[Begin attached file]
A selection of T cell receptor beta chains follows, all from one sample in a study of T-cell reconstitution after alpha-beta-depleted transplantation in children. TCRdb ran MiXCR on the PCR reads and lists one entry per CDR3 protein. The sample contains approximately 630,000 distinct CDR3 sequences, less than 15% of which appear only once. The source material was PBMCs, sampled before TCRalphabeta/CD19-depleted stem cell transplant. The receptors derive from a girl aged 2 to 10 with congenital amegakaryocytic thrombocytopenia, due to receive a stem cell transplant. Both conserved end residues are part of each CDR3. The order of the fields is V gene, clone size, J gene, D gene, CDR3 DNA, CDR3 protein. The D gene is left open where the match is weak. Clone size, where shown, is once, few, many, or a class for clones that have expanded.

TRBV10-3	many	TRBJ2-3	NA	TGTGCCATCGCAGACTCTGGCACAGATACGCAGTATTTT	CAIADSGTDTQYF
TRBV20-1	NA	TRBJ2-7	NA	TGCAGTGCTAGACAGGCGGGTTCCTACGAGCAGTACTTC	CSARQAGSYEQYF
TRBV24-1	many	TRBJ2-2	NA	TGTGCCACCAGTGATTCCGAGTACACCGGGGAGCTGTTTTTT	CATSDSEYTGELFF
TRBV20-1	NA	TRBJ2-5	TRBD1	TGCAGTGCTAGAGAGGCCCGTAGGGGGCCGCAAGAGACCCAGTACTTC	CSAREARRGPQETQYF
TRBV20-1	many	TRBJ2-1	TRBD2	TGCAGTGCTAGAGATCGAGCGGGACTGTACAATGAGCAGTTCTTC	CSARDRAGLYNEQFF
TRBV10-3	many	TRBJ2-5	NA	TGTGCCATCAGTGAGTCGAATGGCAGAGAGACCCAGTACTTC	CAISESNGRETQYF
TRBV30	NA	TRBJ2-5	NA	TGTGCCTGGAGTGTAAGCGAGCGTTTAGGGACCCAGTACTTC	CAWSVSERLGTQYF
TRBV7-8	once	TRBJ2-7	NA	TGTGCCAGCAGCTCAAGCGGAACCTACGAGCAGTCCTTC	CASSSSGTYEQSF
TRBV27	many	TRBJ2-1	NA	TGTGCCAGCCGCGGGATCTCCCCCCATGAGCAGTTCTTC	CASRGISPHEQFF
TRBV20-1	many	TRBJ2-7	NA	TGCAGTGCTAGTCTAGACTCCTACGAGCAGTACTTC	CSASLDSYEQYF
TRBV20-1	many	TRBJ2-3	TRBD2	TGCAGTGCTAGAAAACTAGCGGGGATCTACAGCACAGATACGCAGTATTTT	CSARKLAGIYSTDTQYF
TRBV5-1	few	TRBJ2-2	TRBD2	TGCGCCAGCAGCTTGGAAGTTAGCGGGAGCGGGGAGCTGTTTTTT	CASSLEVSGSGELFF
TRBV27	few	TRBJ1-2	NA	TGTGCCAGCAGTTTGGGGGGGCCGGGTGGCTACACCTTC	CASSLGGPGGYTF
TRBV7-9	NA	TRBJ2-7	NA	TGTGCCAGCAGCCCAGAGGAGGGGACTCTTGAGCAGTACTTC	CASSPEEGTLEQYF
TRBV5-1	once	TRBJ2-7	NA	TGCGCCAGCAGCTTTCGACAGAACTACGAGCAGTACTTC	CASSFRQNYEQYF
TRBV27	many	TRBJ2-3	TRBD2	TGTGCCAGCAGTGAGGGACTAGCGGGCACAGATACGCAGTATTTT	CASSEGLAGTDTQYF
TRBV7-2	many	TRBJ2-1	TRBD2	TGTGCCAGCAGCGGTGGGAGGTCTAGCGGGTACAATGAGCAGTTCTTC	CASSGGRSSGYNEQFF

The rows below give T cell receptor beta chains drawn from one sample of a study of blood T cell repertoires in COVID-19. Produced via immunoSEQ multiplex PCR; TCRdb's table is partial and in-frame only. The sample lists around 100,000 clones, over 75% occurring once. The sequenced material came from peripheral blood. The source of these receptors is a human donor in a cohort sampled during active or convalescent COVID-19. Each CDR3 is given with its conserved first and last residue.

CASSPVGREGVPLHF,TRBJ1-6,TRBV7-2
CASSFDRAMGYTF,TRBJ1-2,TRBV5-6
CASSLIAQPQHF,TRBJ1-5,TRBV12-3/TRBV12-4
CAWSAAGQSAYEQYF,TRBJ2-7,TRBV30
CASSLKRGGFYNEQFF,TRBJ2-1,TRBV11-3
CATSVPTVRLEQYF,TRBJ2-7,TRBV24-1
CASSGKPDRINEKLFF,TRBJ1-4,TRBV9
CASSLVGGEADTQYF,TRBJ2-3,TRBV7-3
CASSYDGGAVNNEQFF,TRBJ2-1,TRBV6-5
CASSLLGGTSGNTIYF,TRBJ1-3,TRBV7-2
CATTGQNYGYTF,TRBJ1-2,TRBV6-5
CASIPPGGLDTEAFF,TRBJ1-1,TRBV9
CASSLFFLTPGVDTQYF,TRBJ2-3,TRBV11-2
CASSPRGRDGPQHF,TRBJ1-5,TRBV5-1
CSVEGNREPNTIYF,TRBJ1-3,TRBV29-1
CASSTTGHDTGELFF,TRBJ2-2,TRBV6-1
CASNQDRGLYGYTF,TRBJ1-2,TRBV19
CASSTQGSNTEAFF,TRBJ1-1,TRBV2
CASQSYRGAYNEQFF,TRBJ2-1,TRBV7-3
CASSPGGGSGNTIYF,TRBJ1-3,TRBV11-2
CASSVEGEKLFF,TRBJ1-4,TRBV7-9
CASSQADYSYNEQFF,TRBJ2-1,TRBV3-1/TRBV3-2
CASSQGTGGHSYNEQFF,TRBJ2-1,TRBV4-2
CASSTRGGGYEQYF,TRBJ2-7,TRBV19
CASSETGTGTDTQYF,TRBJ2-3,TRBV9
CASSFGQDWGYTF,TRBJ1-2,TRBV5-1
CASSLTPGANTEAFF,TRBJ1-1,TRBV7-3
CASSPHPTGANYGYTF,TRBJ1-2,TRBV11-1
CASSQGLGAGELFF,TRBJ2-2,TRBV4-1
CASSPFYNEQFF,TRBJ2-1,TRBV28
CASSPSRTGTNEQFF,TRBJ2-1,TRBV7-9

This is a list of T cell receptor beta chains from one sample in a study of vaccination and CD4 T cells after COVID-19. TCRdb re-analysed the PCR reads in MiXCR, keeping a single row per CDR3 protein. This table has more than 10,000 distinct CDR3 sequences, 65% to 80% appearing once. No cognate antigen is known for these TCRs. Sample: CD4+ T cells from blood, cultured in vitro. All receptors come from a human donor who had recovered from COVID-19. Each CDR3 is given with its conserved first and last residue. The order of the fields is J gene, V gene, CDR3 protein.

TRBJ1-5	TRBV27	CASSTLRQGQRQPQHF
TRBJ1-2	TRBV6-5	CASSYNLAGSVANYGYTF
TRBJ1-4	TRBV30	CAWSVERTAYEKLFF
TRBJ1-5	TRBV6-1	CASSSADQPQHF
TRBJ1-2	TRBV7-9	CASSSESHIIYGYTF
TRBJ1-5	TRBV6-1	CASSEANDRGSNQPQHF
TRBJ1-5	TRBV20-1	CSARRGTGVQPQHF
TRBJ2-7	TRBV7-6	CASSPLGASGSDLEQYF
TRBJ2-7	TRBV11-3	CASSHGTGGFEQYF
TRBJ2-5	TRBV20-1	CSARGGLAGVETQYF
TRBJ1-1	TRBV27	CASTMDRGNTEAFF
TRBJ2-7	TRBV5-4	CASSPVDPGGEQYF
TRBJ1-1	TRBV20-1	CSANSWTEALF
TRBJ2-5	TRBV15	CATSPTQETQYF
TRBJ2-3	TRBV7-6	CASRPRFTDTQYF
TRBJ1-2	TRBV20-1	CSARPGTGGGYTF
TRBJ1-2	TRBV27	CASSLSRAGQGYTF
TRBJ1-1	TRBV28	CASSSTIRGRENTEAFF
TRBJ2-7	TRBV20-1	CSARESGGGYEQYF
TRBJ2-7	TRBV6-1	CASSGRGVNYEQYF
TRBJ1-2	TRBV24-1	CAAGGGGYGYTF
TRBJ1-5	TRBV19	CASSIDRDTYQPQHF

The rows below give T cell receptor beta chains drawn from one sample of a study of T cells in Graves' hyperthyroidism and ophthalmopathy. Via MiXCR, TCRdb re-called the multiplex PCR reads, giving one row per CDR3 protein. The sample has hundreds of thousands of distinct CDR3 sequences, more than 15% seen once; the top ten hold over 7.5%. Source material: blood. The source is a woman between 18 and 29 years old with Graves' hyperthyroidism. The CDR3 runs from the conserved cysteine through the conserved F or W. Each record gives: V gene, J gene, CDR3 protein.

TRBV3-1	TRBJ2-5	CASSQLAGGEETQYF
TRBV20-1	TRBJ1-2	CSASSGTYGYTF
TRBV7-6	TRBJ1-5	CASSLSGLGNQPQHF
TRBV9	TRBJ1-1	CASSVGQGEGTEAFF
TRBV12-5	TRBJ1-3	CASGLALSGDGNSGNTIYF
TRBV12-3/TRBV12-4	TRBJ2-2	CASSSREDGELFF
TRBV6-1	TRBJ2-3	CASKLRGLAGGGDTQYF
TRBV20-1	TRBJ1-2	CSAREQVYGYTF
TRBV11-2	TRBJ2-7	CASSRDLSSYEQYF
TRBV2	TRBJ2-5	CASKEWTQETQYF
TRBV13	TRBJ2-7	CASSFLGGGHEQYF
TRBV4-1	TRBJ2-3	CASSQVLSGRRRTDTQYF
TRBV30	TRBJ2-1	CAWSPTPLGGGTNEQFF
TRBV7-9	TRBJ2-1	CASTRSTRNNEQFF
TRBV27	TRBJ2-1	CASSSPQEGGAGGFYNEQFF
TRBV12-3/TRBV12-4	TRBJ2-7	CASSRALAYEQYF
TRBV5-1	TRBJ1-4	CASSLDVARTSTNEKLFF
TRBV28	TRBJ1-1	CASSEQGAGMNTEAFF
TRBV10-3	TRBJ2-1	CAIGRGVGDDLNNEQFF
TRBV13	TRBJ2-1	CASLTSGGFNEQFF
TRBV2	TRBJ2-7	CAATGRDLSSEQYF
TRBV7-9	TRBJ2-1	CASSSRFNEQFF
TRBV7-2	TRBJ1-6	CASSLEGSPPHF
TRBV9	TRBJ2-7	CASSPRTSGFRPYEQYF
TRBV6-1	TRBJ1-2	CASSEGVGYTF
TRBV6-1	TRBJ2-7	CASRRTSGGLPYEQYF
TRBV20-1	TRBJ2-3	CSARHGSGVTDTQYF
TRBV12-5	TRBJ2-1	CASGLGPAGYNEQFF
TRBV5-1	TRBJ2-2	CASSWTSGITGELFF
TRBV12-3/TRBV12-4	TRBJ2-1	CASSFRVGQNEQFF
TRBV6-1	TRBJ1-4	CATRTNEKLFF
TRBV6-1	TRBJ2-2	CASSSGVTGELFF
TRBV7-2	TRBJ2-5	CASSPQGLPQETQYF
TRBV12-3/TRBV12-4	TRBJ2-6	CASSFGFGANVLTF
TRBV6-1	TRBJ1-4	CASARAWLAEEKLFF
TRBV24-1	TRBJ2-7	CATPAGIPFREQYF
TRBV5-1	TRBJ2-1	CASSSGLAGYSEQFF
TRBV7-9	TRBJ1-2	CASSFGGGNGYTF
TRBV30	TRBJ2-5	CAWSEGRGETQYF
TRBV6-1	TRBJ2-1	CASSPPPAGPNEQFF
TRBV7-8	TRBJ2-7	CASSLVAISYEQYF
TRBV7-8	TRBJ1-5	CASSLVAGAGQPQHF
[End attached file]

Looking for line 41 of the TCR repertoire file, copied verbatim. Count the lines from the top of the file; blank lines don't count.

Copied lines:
CASSQADYSYNEQFF,TRBJ2-1,TRBV3-1/TRBV3-2